Advisory Opinion

September 8, 1995

Mr. Harold H. Brown
Height, Brown & Bonesteel
1620 26th Street
Suite 4000 North
Santa Monica, CA 90404

403(c )(1)

Dear Mr. Brown:

This responds to your request on behalf of the Board of Trustees (the Board) of the Western Growers Pension Plan A (the Plan) for an opinion of the Department of Labor (the Department) regarding the circumstances under which the fiduciary provisions of Title I of the Employee Retirement Income Security Act of 1974 (ERISA) permit a plan administrator to refund overpayments of withdrawal liability assessed pursuant to sections 4201 et seq. of Title IV of ERISA in connection with the termination of the plan under section 4041A(a)(2) thereof.1  Specifically, you inquire whether a plan administrator may refund, without violating the anti-inurement rule contained in ERISA section 403(c)(1), amounts that the plan administrator has determined were wrongly assessed due to computer programming errors of the plan administrator's actuary, regardless of whether the refund has been determined to be required as a result of the review and arbitration processes provided under ERISA sections 4219(b)(2) and 4221.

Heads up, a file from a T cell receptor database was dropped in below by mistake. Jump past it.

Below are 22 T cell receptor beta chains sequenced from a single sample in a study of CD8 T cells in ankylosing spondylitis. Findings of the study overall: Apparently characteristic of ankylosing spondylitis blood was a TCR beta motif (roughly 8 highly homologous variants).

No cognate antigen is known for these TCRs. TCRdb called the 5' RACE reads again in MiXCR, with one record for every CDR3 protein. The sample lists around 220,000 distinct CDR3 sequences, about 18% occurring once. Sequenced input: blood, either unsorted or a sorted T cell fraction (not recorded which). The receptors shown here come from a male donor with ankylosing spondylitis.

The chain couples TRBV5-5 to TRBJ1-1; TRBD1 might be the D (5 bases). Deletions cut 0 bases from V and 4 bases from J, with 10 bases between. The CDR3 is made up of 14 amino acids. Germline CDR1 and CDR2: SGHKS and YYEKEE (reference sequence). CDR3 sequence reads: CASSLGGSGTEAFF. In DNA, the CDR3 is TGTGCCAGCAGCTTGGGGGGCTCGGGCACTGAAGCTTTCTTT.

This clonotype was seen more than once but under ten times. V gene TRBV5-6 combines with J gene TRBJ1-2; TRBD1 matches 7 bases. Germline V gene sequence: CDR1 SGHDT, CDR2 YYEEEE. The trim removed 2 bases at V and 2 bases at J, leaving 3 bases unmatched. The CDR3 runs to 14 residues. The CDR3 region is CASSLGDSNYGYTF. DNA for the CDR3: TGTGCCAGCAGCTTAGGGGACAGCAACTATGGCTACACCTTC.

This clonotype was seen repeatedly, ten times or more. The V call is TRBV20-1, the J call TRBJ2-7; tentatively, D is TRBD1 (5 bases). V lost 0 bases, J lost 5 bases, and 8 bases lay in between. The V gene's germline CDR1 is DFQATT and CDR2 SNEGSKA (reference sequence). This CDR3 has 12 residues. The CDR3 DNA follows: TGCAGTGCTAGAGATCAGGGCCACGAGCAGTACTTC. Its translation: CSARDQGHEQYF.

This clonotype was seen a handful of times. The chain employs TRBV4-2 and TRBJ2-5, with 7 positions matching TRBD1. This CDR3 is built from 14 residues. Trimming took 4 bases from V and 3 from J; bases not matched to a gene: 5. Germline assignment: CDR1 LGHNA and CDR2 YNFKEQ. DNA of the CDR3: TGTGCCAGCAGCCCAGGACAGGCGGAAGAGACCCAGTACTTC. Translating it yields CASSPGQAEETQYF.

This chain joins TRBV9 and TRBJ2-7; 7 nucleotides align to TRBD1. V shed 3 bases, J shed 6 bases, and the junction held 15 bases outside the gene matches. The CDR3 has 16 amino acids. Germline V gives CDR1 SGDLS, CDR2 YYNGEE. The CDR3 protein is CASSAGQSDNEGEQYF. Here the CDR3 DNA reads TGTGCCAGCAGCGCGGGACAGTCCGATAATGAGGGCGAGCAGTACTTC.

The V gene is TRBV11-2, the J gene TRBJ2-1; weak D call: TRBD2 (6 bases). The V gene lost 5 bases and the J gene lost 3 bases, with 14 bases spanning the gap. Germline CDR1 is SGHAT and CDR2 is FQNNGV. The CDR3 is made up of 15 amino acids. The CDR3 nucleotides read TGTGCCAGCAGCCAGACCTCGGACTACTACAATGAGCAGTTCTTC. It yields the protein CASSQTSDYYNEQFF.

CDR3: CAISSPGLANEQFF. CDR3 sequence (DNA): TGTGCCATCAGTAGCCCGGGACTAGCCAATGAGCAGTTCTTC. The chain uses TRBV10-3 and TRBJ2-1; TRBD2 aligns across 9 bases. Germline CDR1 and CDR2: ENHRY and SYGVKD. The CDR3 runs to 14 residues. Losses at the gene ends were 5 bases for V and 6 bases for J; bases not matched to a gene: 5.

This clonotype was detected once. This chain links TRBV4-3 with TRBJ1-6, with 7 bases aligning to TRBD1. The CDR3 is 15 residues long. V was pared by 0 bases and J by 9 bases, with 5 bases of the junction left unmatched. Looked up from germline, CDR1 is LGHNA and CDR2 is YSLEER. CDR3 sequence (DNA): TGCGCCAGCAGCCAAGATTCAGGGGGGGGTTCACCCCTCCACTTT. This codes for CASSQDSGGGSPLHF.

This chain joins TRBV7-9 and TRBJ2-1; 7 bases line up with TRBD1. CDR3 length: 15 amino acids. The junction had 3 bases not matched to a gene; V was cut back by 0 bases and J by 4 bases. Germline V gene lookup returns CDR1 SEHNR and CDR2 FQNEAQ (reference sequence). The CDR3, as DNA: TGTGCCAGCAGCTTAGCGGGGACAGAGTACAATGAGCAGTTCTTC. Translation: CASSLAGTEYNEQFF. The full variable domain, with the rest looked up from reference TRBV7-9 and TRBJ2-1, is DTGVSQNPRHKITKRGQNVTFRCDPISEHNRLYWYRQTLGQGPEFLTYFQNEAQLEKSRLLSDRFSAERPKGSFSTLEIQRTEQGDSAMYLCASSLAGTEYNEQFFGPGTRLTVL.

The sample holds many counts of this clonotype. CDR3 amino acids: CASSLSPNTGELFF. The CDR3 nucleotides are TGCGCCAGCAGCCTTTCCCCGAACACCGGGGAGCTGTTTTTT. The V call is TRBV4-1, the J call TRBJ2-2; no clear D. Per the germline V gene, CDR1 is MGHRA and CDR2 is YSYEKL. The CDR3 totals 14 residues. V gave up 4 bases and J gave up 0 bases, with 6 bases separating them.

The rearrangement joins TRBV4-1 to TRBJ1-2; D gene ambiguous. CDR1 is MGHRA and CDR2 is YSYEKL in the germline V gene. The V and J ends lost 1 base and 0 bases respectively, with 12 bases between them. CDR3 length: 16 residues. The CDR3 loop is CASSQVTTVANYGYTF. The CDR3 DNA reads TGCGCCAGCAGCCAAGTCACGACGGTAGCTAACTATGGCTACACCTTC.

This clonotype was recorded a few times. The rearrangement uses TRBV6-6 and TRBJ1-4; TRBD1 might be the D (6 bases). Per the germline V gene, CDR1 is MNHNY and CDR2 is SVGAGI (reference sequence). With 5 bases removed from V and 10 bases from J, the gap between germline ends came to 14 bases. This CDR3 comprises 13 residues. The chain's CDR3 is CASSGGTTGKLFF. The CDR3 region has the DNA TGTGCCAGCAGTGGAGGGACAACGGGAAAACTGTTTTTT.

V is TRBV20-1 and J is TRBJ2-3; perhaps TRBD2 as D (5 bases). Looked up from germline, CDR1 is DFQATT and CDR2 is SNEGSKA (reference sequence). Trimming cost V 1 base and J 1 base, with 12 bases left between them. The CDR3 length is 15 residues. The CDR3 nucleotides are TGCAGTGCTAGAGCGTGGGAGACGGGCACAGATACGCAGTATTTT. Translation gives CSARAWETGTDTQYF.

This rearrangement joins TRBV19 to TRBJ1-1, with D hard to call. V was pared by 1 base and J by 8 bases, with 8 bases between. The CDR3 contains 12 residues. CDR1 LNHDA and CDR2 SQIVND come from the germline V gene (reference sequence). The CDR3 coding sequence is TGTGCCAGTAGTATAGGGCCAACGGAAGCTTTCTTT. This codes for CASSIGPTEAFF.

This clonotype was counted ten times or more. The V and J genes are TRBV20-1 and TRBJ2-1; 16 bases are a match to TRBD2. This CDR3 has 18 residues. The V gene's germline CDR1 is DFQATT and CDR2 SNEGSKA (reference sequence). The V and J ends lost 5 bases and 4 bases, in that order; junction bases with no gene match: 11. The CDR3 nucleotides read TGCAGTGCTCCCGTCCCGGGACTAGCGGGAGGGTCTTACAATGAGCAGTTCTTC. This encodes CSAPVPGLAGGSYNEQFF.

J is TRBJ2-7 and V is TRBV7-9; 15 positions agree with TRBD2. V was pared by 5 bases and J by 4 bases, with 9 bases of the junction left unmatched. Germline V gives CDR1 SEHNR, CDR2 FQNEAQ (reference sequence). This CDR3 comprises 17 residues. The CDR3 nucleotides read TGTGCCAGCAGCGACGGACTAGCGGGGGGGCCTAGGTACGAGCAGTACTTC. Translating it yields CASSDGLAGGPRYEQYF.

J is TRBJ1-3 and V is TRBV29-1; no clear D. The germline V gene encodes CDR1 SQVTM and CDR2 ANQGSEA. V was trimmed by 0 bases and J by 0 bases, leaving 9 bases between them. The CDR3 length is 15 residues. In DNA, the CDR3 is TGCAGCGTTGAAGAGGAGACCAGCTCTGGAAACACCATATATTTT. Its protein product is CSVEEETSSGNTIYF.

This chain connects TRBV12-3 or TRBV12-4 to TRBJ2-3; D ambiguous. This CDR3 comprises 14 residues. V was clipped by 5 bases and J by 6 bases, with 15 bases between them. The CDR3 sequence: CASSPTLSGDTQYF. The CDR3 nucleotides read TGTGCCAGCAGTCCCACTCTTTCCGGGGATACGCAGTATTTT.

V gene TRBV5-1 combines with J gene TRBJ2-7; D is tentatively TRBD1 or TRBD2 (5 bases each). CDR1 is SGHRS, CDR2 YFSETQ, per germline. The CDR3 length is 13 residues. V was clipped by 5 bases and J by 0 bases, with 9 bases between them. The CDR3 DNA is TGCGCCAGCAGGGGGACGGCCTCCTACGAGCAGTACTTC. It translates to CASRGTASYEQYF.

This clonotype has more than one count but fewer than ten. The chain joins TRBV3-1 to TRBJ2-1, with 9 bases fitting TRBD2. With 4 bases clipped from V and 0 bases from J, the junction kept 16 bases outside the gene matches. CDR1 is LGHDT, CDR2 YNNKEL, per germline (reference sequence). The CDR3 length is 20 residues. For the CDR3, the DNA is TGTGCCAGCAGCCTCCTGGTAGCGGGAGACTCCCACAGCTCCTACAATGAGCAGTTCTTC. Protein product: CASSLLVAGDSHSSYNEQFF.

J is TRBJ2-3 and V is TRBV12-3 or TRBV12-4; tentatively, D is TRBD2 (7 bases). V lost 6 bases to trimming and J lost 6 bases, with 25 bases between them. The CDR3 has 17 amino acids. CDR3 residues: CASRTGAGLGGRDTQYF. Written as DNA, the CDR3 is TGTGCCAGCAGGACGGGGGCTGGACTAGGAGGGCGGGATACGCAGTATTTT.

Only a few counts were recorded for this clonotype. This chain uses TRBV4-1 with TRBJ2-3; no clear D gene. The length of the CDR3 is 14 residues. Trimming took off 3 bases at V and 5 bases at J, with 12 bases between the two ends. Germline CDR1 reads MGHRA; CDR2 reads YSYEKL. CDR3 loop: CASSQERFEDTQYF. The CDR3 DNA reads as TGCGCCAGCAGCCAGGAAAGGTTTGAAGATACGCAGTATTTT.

According to your representations, the Plan is a multiemployer plan as defined by section 3(37) of ERISA that has been terminated as a result of the mass withdrawal of the participating employers. The Plan is administered by the Board, which is responsible for assessing the withdrawal liabilities of the withdrawing employers. You represent that the Plan's actuary, in reviewing the previously made assessments of the withdrawal liabilities, determined that certain of the actuarial assumptions, methods, and interest rates stated in the actuarial valuations were not reflected in the computer-derived output that should have used those assumptions. Specifically, the actuary determined that the intended retirement decrements for anticipated retirements between the ages of 65 and 70, as well as the indicated decrements for active female participants for potential future mortality and disability, were not correctly reflected in the computer-generated calculations. You further represent that these errors occurred because the computer program that generated the valuation output was incorrectly coded. As a result of the incorrect coding, the actual valuation figures did not reflect the stated actuarial assumptions for the Plan.